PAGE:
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January 29, 2008


It's an inevitable consequence of the use of any average that it provides only a single number and will therefore be misleading to some extent. Brendan characterizes the $1800 average over all quintiles cited by Bush as misleading but cites without disapproval the average of $814 for the middle quintile. But that's an average too! And therefore misleading. For some in that middle quintile, the amount will be less, for others more.

Should politicians and policy makers avoid the use of any averages? Should every speech describe not an overall average but five averages by quintiles (no wait, that's still too coarse and misleading), or ten averages by deciles (still somewhat misleading). And which way shall we cut the country into quintiles and deciles? By income? By wealth? Should we subdivide the overall average by other ways like gender or race or region?

Sure, politicians could spend ten minutes reciting tables of figures, but that simply isn't feasible. They could ignore the use of any statistics whatsover, but that makes the public discourse less fact-based, not more. They could use only anecdotal examples (this poor child couldn't get insurance coverage), but that's even more misleading than the use of averages. Or they could use statistics, and the people could understand that those statistics are by necessity simplifications whose implications need to be considered by those who pore over tables of numbers.

In the meantime I look forward to Brendan being as outraged by the use of averages when they come from Democratic politicians, from global warming alarmists, from people conmplaining about income disparities among races or genders. When Brendan takes on all these frequent citers of averages, we'll know his beef is with the inherent coarseness of the use of an average as a statistical measure, rather than simply another arrow in his quill to use against the Administration.

As it is, one could say that Brendan's average outrage over the use of averages is low, but rises to high levels only when averages are used by Republicsns to justify their preferred tax policy.

Per Rob's comment, the suggestion that I want elaborate presentations of statistical details is absurd; I'm objecting to unrepresentative statistics. Politicians could easily use medians instead of means to discuss the benefits of tax cuts, but they won't because the median benefit (which is what most people think of when they hear "average" in this context) is typically much less than the mean. The statistics don't have to be complicated; they just have to not be misleading.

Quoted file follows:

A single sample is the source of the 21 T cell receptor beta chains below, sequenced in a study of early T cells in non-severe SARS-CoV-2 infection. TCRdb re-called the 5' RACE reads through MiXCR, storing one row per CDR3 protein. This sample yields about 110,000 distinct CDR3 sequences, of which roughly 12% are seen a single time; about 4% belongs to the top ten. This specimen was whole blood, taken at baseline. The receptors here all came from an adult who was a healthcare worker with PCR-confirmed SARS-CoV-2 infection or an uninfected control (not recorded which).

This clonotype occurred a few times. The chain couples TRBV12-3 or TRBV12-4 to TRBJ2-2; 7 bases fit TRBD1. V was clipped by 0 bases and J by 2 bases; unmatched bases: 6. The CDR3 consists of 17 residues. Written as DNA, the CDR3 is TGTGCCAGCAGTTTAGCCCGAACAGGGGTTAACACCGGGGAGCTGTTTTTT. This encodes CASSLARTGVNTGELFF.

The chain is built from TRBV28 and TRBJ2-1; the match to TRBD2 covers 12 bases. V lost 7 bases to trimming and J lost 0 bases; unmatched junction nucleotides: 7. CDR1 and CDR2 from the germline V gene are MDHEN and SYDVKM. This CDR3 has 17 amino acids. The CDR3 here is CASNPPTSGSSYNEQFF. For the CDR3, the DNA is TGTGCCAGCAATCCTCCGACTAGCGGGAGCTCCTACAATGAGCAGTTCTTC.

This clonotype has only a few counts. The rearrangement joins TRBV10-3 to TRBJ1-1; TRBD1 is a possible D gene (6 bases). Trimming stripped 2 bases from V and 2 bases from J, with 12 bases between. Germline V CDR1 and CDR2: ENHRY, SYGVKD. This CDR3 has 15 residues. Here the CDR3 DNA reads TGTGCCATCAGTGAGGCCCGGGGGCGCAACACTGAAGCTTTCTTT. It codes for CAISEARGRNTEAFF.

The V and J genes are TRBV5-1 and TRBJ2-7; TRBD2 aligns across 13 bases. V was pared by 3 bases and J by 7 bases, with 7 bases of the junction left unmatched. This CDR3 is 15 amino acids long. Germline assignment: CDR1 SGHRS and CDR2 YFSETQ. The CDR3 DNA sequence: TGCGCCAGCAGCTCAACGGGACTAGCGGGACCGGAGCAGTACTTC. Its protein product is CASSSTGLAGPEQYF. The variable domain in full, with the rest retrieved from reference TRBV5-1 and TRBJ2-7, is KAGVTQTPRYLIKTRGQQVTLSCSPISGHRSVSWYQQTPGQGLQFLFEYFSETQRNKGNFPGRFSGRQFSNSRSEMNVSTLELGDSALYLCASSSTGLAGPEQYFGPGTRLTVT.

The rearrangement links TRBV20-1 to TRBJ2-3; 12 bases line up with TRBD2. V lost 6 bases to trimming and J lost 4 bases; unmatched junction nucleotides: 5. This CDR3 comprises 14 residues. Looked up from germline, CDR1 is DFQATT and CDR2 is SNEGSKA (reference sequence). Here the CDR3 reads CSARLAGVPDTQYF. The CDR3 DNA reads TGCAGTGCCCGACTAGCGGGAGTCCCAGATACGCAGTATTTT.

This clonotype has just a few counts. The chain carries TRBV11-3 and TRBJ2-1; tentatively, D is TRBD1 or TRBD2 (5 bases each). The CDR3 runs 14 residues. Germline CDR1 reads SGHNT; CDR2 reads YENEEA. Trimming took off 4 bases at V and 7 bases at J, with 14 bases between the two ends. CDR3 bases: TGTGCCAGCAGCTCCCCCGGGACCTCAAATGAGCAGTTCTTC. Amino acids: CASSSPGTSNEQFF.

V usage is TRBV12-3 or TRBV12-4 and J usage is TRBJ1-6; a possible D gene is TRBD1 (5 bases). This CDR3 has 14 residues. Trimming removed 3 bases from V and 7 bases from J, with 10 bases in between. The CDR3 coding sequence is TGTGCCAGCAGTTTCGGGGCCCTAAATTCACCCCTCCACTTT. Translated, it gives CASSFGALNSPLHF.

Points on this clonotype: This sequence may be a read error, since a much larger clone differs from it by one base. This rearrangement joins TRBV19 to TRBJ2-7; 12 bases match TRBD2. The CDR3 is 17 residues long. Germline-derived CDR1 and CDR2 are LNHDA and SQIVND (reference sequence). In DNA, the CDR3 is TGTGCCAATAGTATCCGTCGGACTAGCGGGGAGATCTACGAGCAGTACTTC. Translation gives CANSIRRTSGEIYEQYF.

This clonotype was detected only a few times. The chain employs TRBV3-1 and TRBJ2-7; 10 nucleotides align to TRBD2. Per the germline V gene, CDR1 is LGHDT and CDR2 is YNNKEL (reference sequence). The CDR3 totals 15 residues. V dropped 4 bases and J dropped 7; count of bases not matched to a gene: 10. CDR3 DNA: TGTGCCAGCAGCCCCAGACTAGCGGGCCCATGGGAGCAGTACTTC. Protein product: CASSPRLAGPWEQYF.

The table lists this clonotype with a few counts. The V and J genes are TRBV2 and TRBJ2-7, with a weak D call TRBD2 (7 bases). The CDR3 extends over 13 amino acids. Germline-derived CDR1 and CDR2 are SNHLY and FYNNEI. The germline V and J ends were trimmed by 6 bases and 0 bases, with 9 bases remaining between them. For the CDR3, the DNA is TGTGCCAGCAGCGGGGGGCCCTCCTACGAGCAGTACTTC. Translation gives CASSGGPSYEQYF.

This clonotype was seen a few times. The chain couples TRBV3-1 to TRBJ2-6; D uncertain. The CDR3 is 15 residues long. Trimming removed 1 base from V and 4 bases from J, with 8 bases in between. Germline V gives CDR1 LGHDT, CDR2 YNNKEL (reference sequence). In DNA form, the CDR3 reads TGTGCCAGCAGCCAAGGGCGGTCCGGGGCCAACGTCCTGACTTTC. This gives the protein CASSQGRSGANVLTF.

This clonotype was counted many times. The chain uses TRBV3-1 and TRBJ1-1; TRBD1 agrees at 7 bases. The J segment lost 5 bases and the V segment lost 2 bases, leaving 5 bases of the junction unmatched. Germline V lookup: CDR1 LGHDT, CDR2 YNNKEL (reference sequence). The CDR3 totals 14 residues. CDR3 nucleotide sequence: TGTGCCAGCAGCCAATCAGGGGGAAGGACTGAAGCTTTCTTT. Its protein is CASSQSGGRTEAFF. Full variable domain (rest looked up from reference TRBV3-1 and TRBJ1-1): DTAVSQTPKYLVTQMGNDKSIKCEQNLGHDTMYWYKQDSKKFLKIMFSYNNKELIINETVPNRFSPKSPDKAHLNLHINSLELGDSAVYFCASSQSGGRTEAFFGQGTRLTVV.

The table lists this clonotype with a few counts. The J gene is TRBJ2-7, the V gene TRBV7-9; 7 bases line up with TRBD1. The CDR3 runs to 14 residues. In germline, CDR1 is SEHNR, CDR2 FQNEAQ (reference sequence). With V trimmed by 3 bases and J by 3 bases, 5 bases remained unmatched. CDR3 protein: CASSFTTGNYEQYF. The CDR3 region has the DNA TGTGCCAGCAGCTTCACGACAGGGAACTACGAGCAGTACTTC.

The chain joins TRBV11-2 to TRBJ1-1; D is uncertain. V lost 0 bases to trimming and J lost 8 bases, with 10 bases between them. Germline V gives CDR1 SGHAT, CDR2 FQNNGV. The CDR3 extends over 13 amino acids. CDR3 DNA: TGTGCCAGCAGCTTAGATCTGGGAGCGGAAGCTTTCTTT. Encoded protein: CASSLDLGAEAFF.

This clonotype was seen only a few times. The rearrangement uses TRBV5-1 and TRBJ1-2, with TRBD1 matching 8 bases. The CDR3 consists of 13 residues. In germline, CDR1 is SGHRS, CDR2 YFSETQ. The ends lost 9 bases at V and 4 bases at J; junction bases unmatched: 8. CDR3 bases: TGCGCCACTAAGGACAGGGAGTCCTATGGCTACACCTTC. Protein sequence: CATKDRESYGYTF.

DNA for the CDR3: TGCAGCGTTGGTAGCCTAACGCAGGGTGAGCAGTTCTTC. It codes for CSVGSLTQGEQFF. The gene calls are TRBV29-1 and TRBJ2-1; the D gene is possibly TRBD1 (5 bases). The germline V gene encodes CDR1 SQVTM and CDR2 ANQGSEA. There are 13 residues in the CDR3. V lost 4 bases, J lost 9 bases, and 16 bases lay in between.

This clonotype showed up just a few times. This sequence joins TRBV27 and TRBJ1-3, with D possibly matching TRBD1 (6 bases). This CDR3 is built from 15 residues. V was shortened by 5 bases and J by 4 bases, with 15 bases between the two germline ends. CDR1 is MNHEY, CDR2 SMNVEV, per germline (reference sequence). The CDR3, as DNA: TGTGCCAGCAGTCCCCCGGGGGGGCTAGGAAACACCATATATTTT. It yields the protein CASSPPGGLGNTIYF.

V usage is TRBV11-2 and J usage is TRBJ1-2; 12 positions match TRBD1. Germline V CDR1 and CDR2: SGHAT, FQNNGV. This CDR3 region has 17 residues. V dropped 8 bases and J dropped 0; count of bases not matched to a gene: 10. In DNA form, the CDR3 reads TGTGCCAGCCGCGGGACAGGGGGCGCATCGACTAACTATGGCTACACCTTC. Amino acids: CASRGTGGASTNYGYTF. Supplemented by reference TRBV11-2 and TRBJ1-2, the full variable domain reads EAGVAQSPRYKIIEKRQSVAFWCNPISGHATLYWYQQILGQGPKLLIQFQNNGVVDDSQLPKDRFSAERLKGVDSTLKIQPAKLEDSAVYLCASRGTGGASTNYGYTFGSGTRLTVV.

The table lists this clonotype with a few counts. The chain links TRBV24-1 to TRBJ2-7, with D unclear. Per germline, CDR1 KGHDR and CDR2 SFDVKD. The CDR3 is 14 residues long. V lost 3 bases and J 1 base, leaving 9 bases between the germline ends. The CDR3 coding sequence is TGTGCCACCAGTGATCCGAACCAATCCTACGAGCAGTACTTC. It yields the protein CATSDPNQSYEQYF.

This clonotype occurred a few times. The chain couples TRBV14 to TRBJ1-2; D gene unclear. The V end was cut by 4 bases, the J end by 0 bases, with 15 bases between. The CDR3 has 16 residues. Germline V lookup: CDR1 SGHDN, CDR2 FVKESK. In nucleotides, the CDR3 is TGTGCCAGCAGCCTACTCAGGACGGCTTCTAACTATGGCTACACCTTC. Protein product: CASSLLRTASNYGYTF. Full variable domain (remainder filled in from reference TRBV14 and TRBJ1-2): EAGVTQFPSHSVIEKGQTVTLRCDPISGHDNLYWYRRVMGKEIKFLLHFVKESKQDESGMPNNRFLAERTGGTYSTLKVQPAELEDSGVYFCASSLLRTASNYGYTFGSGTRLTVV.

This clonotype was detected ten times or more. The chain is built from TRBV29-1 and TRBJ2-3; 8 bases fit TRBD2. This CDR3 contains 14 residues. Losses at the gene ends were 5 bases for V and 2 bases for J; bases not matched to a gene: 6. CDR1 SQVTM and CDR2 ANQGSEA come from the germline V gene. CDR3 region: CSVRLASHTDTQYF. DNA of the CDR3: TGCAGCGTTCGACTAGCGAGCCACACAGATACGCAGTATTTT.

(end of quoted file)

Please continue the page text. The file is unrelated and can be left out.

That said, I welcome examples of misleading averages in any policy context. This is a non-partisan issue.

...from global warming alarmists...

Always with global warming these days. Who are these global warming alarmists and where are their abuses of statistics?

We can start with Wikipedia: "The global average air temperature near the Earth's surface rose 0.74 ± 0.18 °C (1.33 ± 0.32 °F) during the 100 year period ending in 2005." See that? Average! Do we really have to go on? The global warming literature is replete with average increases in temperature.

My complaint isn't necessarily with the use of averages, it's with the selective outrage over the use of averages. Sauce for the goose . . . .

Politicians are going to use statistics to emphasize their side of an argument.

Journalists (and other politicians) should point out the short-comings of the use of those statistics, when it occurs.

Pointing out the actual facts doesn't indicate a sense of "outrage", nor does it represent "an attack".

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